Thursday, April 08, 2010

OJ 287

OJ 287 is a quasar at a distance of approximately 3.5 Giga light-years with a quite unremarkable Wikipedia entry. I recently heard a talk by Mauri Valtonen from Tuorla Observatory about OJ 287 and was totally enchanted! That quasar deserves better than this little Wikipedia entry, so here's to OJ.

The figure below, from arXiv:0809.1280, shows the apparent magnitude of OJ 287 as recorded over the course of time:

[Click to enlarge]

There is several things one should note about this figure. First, a star's magnitude is a logarithmic measure (similar to the magnitude of an earthquake). That means the variability in the brightness ranges over many orders of magnitude. Second, the first measurements date back more than a century! In his talk, Valtonen explained that to obtain this data they have to sort through the old archives in observatories and find the photographic plates that might have captured the system back then. (Or rather, some student has to do this.)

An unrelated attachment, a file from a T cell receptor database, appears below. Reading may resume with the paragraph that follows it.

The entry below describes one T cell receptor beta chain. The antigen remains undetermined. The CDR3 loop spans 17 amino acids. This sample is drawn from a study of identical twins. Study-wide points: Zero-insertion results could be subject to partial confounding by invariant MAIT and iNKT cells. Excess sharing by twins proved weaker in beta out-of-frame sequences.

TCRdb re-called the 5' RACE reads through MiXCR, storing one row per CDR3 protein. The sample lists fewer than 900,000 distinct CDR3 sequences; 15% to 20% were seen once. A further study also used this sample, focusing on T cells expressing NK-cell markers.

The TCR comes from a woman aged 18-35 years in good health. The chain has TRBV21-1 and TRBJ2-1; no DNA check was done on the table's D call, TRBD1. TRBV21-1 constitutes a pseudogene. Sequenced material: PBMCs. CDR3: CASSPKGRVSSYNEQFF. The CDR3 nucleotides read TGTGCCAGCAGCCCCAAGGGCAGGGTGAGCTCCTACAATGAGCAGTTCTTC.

To look at the physics, even by eye you can see some patterns in the data. There seems to be a long-term variation on about 60 years scale, with one peak at about 1910 and one at about 1970. Then there's a shorter variation with peaks about every 12 years. If you look closely, you can in the newer data also see that the peak is actually a double-peak. The more sophisticated way to extract these regularities is to do a Fourier-analysis of the data, which Valtonen and his collaborators did to quantify these periodicities. (Chad Orzel did a good job explaining Fourier transformation here.)